Smart City Scenarios – spanning the frame of urban future (Part 1)

In order to be prepared for future challenges it is important to get an idea of how future can look like. Based on this idea appropriate strategies can be developed. In order to set up these strategies it is essential to identify future options that are comprised of past experience and future expectations. These future options, the various pictures of the future, are called scenarios.

Limiting the development of urban future into one direction only is not only dangerous but also mistaking the global socio-economic dependencies. The system city consists of various subsystems. The interaction of only a few determinants within a subsystem in the context of urban creation shows the impossibility of a linear, one-dimensional future projection in a complex urban and global setting.

Looking at energy for example: Will energy be generated in a central or decentralized manner? Will it be regenerative, fossil or nuclear? What forms of climate-political regulations will dominate? Will energy consumption be reduced or will it continue to grow? What arrangements in the urban context will e.g. European cities agree on? What is the role of digitalization and connectivity in the context of energy generation, -storage and –consumption? What is the impact on business models – we have seen first hypes die with the subvention of solar energy. In times of low investment rates on savings energy cooperatives seem to develop quite popular. How will the role of traditional stakeholders change? What is the future of traditional energy suppliers? Many cities hold shares in local energy supply. Will they take back over or completely leave the energy supply to third party? What is the role of the citizen? Will so called prosumers – people who not only consume energy, but also produce for their own use and sale – establish extensively? What is the role of IT driven companies like Google. Nest produces thermostats that learn the temperature preferences of its users. The company was bought out by Google in January 2013 for US$3.2 billion as a strategic move to gain access to the growing connected home market. [Forbes 2014/01/13]. Accessing the energy segment as a domain outside the core competency can also be seen with the growing market of e-mobility. On IAA 2013, the world’s leading automotive trade show, BMW launched their new ‘iSeries’. The electric-vehicle can be used as energy-buffer when integrated into the building’s smart grid. This way BMW has an interface to the energy network of an individual household and could diversify into the energy management of private homes or – thinking of fleet management – businesses.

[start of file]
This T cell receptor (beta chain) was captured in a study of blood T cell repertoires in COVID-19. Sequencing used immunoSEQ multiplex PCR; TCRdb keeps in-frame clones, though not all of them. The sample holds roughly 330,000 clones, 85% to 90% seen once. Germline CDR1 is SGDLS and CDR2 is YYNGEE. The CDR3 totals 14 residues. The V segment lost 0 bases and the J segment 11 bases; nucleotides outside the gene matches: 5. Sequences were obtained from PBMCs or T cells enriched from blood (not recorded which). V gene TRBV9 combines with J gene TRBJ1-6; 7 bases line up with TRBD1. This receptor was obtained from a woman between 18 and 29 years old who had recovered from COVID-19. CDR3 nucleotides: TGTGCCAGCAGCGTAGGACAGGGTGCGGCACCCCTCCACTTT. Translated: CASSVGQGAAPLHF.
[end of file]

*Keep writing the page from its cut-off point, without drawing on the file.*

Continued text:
Various stakeholders, e.g. governments, municipalities, technology providers and citizens will take various perspectives when responding to these questions. A similar variety applies for other subsystems or city segments, e.g. mobility or security and even excellerates with the interdependency of these subsystems.

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